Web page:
Clearly, I'm a bit ecstatic about this week's public health news. For one, Proctor and Gamble, the makers of Tide detergents, has agreed to decrease the amount of cancer-causing 1.4-dioxin in many of its products to decrease the human potential for developing cancer. Then, PepsiCo announced that it is dropping a brominated chemical (brominated vegetable oil, a known flame retardant) from its orange Gatorade (but not other products like Mountain Dew)! And finally, a report from the Federal Trade Commission shows that advertising to children by food companies has dropped by 19.5% in 2009 from 2006.
Although I am beyond ecstatic for all the positive changes going on in the food, beverage and chemical industries, this is only a drop in the bucket towards creating a healthier, less toxic America. How are you contributing to this process? Get involved through the Environmental Working Group - www.ewg.org, Women's Voices for the Earth - www.womensvoices.org/ - or do what Sarah Kavanagh, a 15-year-old high school student from Hattiesburg, Mississippi did after reading about the toxic effects of BVO in her Gatorade - Create a petition!
Together we can implement change!
SPENDING DECLINES ON FOOD MARKETING TO CHILDREN
Total spending by food companies on marketing to children was down 19.5 percent in 2009 from 2006, according to the results of a Federal Trade Commission (FTC) comprehensive study of food and beverage industry marketing expenditures and activities directed to children and teens. The study found that most of that decrease comes from less spending on television ads to youth.
At the same time, food companies stepped up their spending by 50 percent to market to children and teens using online, mobile, and viral marketing strategies. Overall, food companies allocated $1.79 billion on marketing to youth ages 2-17 in 2009.
A Review of Food Marketing to Children and Adolescents: Follow-Up Report gauges the progress industry has made since first launching self-regulatory efforts to promote healthier food choices to kids. It serves as a follow-up to the Commission’s 2008 report on food marketing requested by Congress. Additional information and key findings about the nutritional quality of foods within the product categories most heavily marketed to children or teens is contained in the report.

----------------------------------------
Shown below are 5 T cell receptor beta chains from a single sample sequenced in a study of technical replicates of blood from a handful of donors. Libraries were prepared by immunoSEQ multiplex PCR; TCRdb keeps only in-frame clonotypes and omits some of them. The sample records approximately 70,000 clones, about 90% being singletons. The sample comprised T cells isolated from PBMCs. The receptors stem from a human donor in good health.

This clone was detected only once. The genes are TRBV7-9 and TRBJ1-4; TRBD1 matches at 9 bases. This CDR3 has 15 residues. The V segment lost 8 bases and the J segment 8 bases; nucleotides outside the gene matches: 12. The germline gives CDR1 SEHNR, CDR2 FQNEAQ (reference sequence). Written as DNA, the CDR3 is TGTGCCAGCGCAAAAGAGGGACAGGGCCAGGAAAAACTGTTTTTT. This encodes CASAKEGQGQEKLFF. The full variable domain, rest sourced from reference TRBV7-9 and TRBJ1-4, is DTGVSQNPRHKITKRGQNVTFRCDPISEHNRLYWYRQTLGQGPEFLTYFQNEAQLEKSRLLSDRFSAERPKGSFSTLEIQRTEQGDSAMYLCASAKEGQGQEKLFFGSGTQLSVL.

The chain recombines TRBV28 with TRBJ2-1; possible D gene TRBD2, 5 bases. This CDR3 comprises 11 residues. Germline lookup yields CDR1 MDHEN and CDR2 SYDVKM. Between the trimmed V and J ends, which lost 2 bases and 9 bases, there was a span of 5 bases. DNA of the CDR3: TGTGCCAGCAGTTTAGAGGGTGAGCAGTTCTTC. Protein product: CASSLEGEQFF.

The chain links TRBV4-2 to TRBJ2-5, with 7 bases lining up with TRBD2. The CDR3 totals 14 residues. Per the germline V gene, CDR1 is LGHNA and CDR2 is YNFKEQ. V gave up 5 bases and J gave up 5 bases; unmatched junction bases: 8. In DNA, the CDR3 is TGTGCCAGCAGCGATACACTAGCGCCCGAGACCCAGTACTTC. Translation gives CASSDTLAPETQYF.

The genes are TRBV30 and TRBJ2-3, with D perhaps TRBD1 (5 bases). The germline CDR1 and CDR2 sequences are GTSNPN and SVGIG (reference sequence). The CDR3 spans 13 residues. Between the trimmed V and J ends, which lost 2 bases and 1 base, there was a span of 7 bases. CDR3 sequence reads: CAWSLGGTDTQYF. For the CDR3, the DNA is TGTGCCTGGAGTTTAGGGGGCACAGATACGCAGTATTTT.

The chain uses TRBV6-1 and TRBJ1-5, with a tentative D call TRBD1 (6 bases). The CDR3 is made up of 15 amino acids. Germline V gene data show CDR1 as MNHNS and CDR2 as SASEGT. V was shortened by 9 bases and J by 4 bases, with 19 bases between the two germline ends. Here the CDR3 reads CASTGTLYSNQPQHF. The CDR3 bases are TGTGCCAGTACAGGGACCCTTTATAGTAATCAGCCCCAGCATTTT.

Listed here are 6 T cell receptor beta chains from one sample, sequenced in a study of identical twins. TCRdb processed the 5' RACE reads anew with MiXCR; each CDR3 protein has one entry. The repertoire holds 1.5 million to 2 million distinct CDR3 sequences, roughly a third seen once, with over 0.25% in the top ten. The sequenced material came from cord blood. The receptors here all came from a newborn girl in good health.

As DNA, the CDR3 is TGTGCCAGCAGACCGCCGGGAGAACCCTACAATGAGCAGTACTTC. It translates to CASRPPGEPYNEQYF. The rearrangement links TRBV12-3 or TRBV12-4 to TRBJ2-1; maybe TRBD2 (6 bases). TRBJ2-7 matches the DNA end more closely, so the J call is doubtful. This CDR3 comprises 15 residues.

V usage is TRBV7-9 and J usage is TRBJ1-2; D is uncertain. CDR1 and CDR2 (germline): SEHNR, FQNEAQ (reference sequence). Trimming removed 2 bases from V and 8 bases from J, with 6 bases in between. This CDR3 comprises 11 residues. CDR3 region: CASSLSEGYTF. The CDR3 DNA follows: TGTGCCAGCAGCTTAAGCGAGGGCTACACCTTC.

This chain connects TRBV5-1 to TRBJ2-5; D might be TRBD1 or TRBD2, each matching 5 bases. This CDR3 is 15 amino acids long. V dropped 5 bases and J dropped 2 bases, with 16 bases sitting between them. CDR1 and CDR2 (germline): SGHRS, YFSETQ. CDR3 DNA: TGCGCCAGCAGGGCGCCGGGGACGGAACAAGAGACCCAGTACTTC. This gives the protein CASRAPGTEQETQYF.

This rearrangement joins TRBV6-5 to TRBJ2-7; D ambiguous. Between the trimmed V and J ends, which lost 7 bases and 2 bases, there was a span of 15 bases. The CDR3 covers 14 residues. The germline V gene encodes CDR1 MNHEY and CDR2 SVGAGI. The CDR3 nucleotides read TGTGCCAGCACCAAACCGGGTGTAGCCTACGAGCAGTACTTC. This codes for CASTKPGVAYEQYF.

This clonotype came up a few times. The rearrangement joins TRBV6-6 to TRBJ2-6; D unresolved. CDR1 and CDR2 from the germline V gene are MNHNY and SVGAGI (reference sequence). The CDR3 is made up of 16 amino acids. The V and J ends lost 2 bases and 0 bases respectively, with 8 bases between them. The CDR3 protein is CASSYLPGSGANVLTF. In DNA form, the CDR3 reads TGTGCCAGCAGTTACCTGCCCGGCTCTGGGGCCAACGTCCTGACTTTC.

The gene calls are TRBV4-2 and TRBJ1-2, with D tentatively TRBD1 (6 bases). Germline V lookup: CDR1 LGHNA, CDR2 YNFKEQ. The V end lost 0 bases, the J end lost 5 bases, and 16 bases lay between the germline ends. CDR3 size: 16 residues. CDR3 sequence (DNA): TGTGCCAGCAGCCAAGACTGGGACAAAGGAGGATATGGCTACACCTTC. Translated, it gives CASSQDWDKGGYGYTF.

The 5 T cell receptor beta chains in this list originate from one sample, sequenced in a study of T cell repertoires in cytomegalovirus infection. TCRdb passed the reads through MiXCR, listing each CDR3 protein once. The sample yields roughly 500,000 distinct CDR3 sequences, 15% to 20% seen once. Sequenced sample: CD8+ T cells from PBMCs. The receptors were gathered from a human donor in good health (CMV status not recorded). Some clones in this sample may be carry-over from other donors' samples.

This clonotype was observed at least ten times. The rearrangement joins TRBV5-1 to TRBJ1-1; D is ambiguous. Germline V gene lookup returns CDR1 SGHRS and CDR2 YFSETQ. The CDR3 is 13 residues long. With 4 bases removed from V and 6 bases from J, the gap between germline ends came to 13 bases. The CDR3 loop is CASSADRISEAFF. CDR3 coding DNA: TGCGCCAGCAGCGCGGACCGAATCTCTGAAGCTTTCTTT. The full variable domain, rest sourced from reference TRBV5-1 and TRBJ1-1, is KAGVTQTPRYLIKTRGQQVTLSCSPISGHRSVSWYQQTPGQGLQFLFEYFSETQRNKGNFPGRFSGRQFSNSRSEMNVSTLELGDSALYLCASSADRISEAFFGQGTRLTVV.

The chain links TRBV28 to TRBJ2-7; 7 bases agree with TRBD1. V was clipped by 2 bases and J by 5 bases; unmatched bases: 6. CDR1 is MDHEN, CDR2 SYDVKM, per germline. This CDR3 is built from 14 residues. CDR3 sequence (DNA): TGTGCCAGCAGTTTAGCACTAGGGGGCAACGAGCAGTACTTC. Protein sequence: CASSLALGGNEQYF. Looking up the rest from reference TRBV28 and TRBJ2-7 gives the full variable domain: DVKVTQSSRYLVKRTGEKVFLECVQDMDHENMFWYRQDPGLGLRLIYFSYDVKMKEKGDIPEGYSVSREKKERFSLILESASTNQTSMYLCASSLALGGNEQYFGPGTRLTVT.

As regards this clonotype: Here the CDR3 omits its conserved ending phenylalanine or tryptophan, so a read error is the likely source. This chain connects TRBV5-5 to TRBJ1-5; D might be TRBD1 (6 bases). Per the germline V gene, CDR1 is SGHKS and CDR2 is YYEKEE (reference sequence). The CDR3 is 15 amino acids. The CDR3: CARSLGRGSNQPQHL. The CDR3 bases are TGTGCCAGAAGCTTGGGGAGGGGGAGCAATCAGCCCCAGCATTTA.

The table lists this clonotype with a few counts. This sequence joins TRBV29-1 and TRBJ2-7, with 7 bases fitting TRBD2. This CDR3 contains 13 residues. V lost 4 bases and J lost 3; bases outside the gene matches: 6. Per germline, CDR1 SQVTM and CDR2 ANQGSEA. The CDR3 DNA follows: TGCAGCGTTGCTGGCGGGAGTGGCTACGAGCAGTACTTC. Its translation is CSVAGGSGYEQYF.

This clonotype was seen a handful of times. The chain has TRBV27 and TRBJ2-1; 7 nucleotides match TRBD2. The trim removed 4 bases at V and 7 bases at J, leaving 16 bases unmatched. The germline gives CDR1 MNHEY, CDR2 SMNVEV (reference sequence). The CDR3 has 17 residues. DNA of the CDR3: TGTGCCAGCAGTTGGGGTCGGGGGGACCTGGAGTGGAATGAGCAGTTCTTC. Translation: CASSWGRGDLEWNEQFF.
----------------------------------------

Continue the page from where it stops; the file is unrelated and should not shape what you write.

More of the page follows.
In a JAMA study using functional MRI (fMRI) brain scans to assess differences in brain activity when ingesting glucose versus fructose, Yale researchers (Dr. Sherwin, et al) found that fructose (table sugar and high fructose corn syrup) inferiorly suppressed hunger and satiety (fullness) when compared to glucose (found naturally in plants and combined with other types of sugars (naturally) to form carbohydrates and dairy products). Fructose activated parts of the brain that are not necessarily important in feeding and satiety behaviors, while glucose activated "regions that act in concert to 'read' the metabolic state of an individual and drive motivation and reward". The researchers also found that glucose, but not fructose, had effects on circulating "hunger" hormone levels (insulin and GLP-1). This important research continues to help piece together the biological and psychological mechanisms behind sugar addictions that lead to overweight, obesity and morbidly obese states.
Read the full article below:
"Glucose appears to temper brain activity in regions that regulate appetite and reward -- but fructose does not, researchers found.
In a brain imaging study, participants who had a drink sweetened with glucose had significant reductions in cerebral blood flow in the hypothalamus, while those who drank a fructose-sweetened drink saw a slight increase in activity (P=0.01), Robert Sherwin, MD, of Yale University, and colleagues reported in the Jan. 2 issue of the Journal of the American Medical Association.
Glucose also reduced activation in the insula and striatum, other brain regions that regulate appetite, motivation, and reward processing, while fructose did not, the researchers wrote.
In an accompanying editorial, Jonathan Purnell, MD, and Damien Fair, PhD, of Oregon Health & Science University in Portland, said the findings "support the conceptual framework that when the human brain is exposed to fructose, neurobiological pathways involved in appetite regulation are modulated, thereby promoting increased food intake."